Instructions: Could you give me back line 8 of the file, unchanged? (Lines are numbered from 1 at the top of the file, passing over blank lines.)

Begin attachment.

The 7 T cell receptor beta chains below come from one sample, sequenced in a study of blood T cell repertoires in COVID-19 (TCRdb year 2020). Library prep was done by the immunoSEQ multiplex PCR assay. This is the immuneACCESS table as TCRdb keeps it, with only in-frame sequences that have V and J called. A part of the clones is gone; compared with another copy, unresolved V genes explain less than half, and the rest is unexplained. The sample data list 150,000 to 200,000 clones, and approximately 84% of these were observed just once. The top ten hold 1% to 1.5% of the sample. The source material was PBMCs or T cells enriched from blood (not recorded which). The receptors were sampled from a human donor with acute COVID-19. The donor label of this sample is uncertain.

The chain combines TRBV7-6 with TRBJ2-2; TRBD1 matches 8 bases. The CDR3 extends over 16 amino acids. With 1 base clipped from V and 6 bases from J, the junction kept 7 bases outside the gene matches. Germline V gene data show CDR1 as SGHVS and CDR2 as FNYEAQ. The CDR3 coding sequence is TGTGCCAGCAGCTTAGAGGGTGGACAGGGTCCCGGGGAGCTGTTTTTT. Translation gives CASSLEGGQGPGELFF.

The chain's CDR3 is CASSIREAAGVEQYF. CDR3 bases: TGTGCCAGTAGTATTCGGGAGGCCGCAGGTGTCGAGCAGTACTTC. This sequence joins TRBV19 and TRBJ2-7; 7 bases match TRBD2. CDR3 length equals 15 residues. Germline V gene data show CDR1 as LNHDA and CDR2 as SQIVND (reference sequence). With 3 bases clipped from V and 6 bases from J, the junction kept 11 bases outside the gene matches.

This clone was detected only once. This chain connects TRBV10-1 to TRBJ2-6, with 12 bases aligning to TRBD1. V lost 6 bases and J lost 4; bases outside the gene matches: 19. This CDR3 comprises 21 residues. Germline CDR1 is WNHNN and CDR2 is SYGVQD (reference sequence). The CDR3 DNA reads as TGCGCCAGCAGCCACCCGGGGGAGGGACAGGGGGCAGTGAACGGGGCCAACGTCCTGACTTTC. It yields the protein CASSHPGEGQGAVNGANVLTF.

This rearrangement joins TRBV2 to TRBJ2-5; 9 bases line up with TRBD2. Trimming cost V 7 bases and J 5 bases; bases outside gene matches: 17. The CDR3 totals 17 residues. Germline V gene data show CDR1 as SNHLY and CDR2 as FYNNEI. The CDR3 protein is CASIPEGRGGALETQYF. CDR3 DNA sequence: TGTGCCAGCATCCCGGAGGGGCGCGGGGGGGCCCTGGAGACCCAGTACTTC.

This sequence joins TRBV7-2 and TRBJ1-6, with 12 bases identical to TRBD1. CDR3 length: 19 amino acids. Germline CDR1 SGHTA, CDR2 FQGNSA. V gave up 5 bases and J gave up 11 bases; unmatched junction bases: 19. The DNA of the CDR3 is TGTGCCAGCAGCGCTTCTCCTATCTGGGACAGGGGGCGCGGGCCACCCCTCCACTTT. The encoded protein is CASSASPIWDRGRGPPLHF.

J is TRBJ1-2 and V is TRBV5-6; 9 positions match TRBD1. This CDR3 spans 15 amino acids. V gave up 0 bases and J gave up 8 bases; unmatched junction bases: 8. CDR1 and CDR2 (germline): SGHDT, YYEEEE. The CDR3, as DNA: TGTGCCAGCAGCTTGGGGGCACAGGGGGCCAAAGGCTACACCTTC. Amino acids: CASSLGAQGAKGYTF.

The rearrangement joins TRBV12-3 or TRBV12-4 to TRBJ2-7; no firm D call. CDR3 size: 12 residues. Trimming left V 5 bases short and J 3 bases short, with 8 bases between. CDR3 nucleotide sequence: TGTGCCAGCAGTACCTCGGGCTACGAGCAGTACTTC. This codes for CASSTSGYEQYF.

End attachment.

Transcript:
The rearrangement joins TRBV12-3 or TRBV12-4 to TRBJ2-7; no firm D call. CDR3 size: 12 residues. Trimming left V 5 bases short and J 3 bases short, with 8 bases between. CDR3 nucleotide sequence: TGTGCCAGCAGTACCTCGGGCTACGAGCAGTACTTC. This codes for CASSTSGYEQYF.